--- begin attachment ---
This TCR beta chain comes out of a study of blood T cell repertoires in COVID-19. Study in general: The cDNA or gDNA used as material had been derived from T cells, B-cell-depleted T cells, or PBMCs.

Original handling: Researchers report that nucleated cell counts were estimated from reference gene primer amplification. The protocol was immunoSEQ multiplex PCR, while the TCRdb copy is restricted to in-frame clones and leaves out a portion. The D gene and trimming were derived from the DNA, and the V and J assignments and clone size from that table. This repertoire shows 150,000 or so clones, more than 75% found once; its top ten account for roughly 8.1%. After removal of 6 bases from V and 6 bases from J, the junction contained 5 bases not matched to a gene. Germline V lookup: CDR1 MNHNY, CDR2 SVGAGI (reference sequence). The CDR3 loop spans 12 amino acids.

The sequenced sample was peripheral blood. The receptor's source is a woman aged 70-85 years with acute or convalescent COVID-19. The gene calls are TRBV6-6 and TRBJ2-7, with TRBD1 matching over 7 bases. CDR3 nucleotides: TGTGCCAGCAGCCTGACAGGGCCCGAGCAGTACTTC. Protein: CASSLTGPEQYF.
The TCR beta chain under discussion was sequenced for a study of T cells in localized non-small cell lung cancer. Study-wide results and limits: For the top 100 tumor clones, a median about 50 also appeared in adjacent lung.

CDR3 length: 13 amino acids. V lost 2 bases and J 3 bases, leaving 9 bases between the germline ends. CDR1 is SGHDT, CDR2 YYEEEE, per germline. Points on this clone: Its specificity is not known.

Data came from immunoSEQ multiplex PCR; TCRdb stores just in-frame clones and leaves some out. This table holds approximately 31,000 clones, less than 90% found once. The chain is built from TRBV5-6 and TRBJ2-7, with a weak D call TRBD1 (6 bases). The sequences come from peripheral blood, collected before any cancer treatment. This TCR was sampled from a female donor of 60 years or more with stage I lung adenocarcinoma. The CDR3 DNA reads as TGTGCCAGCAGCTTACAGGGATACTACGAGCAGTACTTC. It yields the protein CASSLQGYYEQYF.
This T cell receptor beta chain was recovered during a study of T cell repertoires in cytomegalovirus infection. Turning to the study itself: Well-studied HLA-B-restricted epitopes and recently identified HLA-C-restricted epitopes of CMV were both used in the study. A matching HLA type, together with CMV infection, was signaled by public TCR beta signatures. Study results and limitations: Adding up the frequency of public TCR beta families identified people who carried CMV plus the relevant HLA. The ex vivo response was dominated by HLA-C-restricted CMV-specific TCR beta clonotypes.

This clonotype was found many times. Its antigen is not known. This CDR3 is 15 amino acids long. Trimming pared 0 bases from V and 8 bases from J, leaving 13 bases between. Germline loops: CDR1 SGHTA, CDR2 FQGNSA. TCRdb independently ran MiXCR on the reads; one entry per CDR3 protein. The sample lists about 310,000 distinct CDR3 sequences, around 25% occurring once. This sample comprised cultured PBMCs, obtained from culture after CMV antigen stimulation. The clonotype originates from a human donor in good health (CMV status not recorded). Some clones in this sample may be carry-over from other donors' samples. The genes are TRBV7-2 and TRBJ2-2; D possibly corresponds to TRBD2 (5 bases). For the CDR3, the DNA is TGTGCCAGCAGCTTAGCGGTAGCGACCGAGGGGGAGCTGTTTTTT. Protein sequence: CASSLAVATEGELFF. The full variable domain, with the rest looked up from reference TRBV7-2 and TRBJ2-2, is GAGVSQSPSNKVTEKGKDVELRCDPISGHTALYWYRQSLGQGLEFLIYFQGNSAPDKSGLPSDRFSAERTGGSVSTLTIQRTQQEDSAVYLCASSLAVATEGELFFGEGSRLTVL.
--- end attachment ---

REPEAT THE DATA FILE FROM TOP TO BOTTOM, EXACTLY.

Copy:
This TCR beta chain comes out of a study of blood T cell repertoires in COVID-19. Study in general: The cDNA or gDNA used as material had been derived from T cells, B-cell-depleted T cells, or PBMCs.

Original handling: Researchers report that nucleated cell counts were estimated from reference gene primer amplification. The protocol was immunoSEQ multiplex PCR, while the TCRdb copy is restricted to in-frame clones and leaves out a portion. The D gene and trimming were derived from the DNA, and the V and J assignments and clone size from that table. This repertoire shows 150,000 or so clones, more than 75% found once; its top ten account for roughly 8.1%. After removal of 6 bases from V and 6 bases from J, the junction contained 5 bases not matched to a gene. Germline V lookup: CDR1 MNHNY, CDR2 SVGAGI (reference sequence). The CDR3 loop spans 12 amino acids.

The sequenced sample was peripheral blood. The receptor's source is a woman aged 70-85 years with acute or convalescent COVID-19. The gene calls are TRBV6-6 and TRBJ2-7, with TRBD1 matching over 7 bases. CDR3 nucleotides: TGTGCCAGCAGCCTGACAGGGCCCGAGCAGTACTTC. Protein: CASSLTGPEQYF.
The TCR beta chain under discussion was sequenced for a study of T cells in localized non-small cell lung cancer. Study-wide results and limits: For the top 100 tumor clones, a median about 50 also appeared in adjacent lung.

CDR3 length: 13 amino acids. V lost 2 bases and J 3 bases, leaving 9 bases between the germline ends. CDR1 is SGHDT, CDR2 YYEEEE, per germline. Points on this clone: Its specificity is not known.

Data came from immunoSEQ multiplex PCR; TCRdb stores just in-frame clones and leaves some out. This table holds approximately 31,000 clones, less than 90% found once. The chain is built from TRBV5-6 and TRBJ2-7, with a weak D call TRBD1 (6 bases). The sequences come from peripheral blood, collected before any cancer treatment. This TCR was sampled from a female donor of 60 years or more with stage I lung adenocarcinoma. The CDR3 DNA reads as TGTGCCAGCAGCTTACAGGGATACTACGAGCAGTACTTC. It yields the protein CASSLQGYYEQYF.
This T cell receptor beta chain was recovered during a study of T cell repertoires in cytomegalovirus infection. Turning to the study itself: Well-studied HLA-B-restricted epitopes and recently identified HLA-C-restricted epitopes of CMV were both used in the study. A matching HLA type, together with CMV infection, was signaled by public TCR beta signatures. Study results and limitations: Adding up the frequency of public TCR beta families identified people who carried CMV plus the relevant HLA. The ex vivo response was dominated by HLA-C-restricted CMV-specific TCR beta clonotypes.

This clonotype was found many times. Its antigen is not known. This CDR3 is 15 amino acids long. Trimming pared 0 bases from V and 8 bases from J, leaving 13 bases between. Germline loops: CDR1 SGHTA, CDR2 FQGNSA. TCRdb independently ran MiXCR on the reads; one entry per CDR3 protein. The sample lists about 310,000 distinct CDR3 sequences, around 25% occurring once. This sample comprised cultured PBMCs, obtained from culture after CMV antigen stimulation. The clonotype originates from a human donor in good health (CMV status not recorded). Some clones in this sample may be carry-over from other donors' samples. The genes are TRBV7-2 and TRBJ2-2; D possibly corresponds to TRBD2 (5 bases). For the CDR3, the DNA is TGTGCCAGCAGCTTAGCGGTAGCGACCGAGGGGGAGCTGTTTTTT. Protein sequence: CASSLAVATEGELFF. The full variable domain, with the rest looked up from reference TRBV7-2 and TRBJ2-2, is GAGVSQSPSNKVTEKGKDVELRCDPISGHTALYWYRQSLGQGLEFLIYFQGNSAPDKSGLPSDRFSAERTGGSVSTLTIQRTQQEDSAVYLCASSLAVATEGELFFGEGSRLTVL.